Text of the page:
mark4 # 3. The Mark IV battery movement was introduced in 1973. This had a moving magnet movement (like continental clocks). It was introduced as a "Transistorised Battery Movement" .


I also have a technical information leaflet issued after the 1977 change of company name which shows a very similar unit (though with minor differences) and which is headed "Jewelled Electronic Battery Movement". Visually it would look like the Mark IV apart from the company name. I have not yet seen an example.



sec # 4. If it has a "tuning Fork" movement then it dates from 1971 or later.

Movement shown without normal transparent cover.


If it is a Smiths Quartz clock then:

# 1. it dates to 1975 or later.

# 2. If the dial says Smiths quartz but the movement is not of Smiths manufacture then it is probably 1978 or 1979.

Smiths ceased production of domestic clocks and watches in 1979

There are a couple of interesting anomalies in connection with the close down.



IF you have read this far it is just possible that you are one of the very few who like to "do things right"and you may, therefore, like to get the terminology right.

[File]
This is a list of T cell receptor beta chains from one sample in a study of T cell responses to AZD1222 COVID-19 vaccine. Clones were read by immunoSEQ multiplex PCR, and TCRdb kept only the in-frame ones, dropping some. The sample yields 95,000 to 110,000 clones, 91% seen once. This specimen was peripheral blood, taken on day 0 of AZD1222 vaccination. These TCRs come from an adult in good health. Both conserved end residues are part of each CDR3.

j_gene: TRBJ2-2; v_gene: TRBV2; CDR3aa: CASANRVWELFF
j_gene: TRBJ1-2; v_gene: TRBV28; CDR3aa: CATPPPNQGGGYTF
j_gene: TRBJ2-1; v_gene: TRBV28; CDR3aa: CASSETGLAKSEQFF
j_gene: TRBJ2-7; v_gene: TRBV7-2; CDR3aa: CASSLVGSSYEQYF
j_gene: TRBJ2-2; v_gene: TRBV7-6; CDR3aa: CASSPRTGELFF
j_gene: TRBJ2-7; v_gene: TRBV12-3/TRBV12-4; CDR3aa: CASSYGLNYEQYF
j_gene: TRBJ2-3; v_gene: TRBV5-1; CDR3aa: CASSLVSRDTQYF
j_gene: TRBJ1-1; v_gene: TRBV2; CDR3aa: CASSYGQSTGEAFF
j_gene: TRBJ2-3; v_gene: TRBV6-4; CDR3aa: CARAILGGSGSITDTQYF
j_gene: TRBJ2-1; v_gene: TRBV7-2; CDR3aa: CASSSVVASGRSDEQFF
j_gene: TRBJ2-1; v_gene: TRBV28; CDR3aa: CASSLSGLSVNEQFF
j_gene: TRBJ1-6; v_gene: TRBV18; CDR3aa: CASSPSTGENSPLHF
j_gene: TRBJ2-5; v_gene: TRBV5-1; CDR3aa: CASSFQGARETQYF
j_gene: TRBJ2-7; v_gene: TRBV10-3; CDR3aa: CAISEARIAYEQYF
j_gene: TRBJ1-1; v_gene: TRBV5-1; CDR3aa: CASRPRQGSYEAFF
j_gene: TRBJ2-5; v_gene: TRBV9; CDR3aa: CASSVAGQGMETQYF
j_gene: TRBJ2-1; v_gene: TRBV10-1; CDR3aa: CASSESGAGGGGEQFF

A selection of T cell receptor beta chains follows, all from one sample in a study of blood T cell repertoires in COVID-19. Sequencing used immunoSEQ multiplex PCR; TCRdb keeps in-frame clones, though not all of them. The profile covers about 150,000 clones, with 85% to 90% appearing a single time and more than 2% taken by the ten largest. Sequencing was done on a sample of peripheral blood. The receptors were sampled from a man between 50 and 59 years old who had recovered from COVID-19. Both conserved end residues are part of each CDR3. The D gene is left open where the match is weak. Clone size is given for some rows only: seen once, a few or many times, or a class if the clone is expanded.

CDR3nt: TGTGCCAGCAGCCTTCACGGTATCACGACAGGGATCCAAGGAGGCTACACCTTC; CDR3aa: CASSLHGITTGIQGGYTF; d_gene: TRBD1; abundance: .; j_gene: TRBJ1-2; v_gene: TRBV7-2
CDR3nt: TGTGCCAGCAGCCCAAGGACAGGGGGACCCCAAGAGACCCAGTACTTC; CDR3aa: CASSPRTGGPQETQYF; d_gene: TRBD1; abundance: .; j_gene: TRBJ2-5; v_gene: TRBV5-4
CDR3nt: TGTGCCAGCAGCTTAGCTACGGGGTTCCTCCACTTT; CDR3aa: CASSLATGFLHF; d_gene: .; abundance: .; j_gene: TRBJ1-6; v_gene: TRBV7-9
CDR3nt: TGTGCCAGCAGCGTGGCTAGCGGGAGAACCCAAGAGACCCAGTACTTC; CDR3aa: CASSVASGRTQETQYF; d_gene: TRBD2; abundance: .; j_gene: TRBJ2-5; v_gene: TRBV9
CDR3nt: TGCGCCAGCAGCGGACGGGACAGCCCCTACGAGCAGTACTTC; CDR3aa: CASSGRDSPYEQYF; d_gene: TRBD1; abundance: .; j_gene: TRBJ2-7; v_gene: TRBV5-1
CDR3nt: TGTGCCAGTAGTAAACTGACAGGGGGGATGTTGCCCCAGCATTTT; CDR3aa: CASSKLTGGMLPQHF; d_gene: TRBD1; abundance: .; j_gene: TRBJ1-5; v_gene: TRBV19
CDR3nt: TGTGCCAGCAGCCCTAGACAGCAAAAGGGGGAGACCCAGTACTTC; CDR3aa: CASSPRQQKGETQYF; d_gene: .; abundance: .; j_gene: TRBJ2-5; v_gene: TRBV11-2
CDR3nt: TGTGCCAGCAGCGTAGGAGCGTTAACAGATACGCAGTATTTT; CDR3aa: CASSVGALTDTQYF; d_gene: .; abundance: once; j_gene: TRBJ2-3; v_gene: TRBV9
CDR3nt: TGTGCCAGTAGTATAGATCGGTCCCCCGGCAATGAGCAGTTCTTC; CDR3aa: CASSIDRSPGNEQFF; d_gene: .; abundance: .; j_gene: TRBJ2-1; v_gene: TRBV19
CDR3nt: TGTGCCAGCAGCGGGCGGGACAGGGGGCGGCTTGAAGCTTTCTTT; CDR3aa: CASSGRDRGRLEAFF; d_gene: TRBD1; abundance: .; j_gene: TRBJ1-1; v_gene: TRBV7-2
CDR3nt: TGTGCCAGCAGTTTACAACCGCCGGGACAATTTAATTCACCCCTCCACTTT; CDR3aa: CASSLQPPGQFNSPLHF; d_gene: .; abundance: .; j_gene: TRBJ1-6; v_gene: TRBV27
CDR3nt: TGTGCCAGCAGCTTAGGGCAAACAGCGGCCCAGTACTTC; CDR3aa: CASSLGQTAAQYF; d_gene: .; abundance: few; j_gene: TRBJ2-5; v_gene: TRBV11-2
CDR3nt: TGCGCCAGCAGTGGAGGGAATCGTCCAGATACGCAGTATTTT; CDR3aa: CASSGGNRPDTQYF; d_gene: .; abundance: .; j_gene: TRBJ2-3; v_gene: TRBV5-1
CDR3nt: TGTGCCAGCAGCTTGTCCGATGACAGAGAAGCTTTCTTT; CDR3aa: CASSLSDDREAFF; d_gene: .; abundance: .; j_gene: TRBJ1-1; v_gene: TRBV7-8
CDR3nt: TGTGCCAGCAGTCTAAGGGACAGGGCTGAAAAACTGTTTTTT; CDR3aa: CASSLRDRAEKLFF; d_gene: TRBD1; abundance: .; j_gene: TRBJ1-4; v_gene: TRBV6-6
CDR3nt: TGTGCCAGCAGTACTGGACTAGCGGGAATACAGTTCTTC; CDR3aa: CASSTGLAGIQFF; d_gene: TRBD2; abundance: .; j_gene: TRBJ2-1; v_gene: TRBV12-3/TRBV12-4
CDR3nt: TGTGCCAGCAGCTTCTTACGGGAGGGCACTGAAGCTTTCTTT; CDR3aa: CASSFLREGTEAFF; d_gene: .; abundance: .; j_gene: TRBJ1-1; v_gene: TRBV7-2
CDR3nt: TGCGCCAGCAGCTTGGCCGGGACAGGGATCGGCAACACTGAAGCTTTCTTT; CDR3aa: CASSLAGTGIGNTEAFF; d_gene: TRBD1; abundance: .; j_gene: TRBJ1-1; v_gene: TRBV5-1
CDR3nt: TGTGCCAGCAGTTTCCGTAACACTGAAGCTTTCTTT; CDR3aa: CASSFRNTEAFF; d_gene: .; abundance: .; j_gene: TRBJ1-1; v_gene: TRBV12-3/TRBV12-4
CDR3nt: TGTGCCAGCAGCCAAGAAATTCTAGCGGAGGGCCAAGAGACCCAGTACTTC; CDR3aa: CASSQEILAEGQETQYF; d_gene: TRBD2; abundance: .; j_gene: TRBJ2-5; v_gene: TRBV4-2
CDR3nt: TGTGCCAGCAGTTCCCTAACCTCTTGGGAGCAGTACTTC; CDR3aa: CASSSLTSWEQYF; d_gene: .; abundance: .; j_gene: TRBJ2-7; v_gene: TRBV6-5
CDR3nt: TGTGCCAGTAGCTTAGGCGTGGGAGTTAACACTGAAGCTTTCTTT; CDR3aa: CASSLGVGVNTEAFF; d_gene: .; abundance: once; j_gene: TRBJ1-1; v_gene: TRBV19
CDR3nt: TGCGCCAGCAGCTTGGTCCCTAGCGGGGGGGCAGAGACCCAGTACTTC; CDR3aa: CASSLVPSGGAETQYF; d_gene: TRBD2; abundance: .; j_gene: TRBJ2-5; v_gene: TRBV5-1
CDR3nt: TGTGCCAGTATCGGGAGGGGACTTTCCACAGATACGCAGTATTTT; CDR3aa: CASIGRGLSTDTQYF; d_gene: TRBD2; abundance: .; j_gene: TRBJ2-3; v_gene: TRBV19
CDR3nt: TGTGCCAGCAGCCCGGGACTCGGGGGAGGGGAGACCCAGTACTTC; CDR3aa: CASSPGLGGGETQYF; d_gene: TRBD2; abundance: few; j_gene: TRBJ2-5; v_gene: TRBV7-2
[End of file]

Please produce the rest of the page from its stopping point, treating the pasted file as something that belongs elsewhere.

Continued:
If you intend to sell on eBay it makes people think you know what you are talking about!

"Bakelite" is how to spell the hard early plastic used among other things for clock cases.

Whilst 'fingers' or 'pointers' may be understood, it is more usual to talk of the 'hands' of a clock.

Smiths clocks which strike once at the half hour and strike x times at the hour to show it is x o'clock are STRIKING clocks, NOT chiming clocks. Smiths themselves called them "hour and half hour strike" They have two winding arbors (and so have two winding apertures or keyholes in the dial if the clock is wound from the front).

CHIMING clocks have three winding apertures (keyholes) . They sound a sequence of notes at each quarter hour. The longest sequence is at the hour, followed by the the hour being struck often on a deeper gong or chord of gongs. This is similar to "Big Ben" and indeed the most common chime is the Westminster chime made famous by Big Ben.

Speaking of eBay, if selling, do please include a picture of the back as well as the front of your clock. If it's an old clock that could make quite a difference to the price. Make sure the pictures are sharp and that the clock is shown against a plain, light colour background so the details are clear.



Dumped in here by a search engine? Get back to the main menu of Smiths Clocks